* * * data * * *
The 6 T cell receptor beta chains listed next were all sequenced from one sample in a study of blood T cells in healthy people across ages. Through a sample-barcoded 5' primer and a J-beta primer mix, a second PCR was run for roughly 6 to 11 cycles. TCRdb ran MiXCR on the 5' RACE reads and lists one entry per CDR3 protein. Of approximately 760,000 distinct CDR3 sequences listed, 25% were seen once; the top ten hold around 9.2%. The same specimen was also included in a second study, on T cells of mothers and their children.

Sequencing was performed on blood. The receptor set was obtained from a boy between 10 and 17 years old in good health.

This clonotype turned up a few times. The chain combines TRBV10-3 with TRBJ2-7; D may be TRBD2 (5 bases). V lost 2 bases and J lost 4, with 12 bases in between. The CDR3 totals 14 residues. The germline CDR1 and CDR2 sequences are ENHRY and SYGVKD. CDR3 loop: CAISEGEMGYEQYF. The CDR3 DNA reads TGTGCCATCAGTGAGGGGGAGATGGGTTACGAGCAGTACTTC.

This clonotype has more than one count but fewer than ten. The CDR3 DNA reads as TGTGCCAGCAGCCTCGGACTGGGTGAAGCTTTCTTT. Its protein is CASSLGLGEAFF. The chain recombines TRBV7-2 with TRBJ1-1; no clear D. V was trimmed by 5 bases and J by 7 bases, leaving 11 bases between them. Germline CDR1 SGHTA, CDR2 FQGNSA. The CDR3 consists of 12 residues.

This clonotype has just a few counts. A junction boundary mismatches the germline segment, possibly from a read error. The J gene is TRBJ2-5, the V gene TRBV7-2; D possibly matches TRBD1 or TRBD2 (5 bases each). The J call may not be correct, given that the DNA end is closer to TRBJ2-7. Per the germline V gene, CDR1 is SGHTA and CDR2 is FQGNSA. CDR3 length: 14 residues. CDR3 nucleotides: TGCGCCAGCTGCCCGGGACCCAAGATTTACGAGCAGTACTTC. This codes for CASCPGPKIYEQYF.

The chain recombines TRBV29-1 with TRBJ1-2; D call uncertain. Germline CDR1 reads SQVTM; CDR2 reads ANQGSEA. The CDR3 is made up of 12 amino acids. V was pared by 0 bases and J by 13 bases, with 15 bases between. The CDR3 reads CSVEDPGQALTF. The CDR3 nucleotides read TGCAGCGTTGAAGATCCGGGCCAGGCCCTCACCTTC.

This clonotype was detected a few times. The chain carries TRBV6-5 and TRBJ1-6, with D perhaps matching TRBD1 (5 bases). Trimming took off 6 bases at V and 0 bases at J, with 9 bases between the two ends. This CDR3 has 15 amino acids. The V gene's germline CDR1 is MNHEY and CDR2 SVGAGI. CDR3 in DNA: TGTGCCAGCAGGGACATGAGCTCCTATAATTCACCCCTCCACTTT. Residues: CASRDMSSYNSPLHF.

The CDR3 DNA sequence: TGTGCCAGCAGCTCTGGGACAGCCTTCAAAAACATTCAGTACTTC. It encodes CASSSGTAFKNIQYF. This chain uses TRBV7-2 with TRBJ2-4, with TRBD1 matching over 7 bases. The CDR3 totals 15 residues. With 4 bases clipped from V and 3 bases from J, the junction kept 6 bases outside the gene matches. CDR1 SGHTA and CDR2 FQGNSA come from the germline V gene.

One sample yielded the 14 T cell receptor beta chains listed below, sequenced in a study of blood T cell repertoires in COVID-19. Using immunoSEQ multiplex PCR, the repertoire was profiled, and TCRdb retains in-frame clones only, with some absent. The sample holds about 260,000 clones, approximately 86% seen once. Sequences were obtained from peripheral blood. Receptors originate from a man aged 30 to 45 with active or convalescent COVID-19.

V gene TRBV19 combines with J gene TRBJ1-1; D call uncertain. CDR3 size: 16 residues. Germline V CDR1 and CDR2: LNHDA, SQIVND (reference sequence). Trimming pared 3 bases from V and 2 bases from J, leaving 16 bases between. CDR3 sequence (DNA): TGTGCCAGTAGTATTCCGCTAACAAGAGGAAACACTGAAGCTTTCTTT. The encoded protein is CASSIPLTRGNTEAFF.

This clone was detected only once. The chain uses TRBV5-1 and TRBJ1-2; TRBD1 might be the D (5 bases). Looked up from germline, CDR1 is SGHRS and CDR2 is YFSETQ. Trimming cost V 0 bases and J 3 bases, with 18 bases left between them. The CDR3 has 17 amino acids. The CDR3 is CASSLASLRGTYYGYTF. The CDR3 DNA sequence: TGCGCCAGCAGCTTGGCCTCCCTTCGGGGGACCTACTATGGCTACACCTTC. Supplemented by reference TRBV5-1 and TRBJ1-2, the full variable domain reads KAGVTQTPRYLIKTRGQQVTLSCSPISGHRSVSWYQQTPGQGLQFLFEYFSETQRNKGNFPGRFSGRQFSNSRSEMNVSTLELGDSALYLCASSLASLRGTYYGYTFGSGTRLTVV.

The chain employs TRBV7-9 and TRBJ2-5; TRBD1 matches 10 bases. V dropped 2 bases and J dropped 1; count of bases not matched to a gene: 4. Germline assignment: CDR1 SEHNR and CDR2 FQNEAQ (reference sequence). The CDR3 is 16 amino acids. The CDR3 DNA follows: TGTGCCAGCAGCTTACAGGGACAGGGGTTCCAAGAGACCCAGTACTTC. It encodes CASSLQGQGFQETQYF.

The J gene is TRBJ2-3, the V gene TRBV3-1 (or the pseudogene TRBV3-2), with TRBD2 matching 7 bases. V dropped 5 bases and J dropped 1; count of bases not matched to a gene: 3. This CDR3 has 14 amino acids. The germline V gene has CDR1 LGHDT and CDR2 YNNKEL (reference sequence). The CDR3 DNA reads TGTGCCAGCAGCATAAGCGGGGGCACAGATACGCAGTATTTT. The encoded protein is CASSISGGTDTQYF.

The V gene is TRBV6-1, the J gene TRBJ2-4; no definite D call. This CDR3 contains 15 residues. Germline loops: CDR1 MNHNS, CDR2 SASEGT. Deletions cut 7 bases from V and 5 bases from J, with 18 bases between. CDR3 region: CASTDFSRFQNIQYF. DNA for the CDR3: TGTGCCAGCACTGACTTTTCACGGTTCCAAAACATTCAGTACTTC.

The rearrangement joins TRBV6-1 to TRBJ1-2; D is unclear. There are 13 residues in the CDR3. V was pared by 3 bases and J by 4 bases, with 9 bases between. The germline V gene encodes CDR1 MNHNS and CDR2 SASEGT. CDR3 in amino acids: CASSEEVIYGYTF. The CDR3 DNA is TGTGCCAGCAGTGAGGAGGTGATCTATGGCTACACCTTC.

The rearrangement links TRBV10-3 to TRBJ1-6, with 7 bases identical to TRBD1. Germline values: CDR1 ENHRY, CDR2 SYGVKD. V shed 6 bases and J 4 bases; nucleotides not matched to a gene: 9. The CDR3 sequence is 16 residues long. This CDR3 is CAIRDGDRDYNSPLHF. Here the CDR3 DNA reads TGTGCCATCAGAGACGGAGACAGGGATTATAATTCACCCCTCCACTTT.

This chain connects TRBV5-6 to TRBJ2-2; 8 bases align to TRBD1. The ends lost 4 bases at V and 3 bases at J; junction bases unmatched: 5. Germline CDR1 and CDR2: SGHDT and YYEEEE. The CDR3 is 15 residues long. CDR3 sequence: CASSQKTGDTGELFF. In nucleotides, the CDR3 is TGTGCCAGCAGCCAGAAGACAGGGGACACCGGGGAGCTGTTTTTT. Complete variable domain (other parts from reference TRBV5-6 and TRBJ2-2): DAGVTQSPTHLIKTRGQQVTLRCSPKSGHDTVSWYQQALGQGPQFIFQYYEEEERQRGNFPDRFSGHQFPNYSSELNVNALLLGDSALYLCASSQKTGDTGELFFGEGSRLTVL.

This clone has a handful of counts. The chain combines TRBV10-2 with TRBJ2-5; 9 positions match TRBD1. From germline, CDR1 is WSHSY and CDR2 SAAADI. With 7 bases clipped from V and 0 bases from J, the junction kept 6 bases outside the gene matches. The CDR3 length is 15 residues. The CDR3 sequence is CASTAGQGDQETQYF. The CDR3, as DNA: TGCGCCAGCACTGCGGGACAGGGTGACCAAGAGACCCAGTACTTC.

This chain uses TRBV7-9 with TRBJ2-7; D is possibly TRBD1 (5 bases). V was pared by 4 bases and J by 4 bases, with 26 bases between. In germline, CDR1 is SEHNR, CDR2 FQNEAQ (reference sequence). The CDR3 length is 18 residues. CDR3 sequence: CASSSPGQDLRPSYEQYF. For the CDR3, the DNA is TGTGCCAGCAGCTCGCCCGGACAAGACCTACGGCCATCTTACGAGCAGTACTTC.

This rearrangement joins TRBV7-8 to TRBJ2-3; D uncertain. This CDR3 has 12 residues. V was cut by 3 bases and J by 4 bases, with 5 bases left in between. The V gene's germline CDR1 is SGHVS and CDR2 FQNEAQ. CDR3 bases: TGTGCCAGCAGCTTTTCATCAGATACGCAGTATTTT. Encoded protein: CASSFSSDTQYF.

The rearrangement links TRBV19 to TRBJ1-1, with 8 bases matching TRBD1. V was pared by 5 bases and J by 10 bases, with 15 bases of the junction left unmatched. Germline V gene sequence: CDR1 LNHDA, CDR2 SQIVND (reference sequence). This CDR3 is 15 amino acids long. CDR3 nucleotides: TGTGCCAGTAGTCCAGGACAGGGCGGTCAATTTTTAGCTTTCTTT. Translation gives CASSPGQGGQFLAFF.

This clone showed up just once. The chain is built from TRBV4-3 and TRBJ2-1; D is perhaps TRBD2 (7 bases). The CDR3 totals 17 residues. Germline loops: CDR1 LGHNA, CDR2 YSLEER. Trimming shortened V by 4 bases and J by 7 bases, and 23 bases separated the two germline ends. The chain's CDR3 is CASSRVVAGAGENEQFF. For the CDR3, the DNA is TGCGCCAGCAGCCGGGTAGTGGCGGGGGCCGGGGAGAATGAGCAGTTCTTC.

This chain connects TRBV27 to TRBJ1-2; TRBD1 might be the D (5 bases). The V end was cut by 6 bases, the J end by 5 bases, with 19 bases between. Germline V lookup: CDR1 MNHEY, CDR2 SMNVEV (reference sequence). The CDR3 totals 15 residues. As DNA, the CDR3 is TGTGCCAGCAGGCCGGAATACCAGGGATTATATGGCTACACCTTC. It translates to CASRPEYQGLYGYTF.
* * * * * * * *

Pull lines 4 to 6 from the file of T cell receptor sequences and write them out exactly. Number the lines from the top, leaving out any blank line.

This clonotype has more than one count but fewer than ten. The CDR3 DNA reads as TGTGCCAGCAGCCTCGGACTGGGTGAAGCTTTCTTT. Its protein is CASSLGLGEAFF. The chain recombines TRBV7-2 with TRBJ1-1; no clear D. V was trimmed by 5 bases and J by 7 bases, leaving 11 bases between them. Germline CDR1 SGHTA, CDR2 FQGNSA. The CDR3 consists of 12 residues.

This clonotype has just a few counts. A junction boundary mismatches the germline segment, possibly from a read error. The J gene is TRBJ2-5, the V gene TRBV7-2; D possibly matches TRBD1 or TRBD2 (5 bases each). The J call may not be correct, given that the DNA end is closer to TRBJ2-7. Per the germline V gene, CDR1 is SGHTA and CDR2 is FQGNSA. CDR3 length: 14 residues. CDR3 nucleotides: TGCGCCAGCTGCCCGGGACCCAAGATTTACGAGCAGTACTTC. This codes for CASCPGPKIYEQYF.

The chain recombines TRBV29-1 with TRBJ1-2; D call uncertain. Germline CDR1 reads SQVTM; CDR2 reads ANQGSEA. The CDR3 is made up of 12 amino acids. V was pared by 0 bases and J by 13 bases, with 15 bases between. The CDR3 reads CSVEDPGQALTF. The CDR3 nucleotides read TGCAGCGTTGAAGATCCGGGCCAGGCCCTCACCTTC.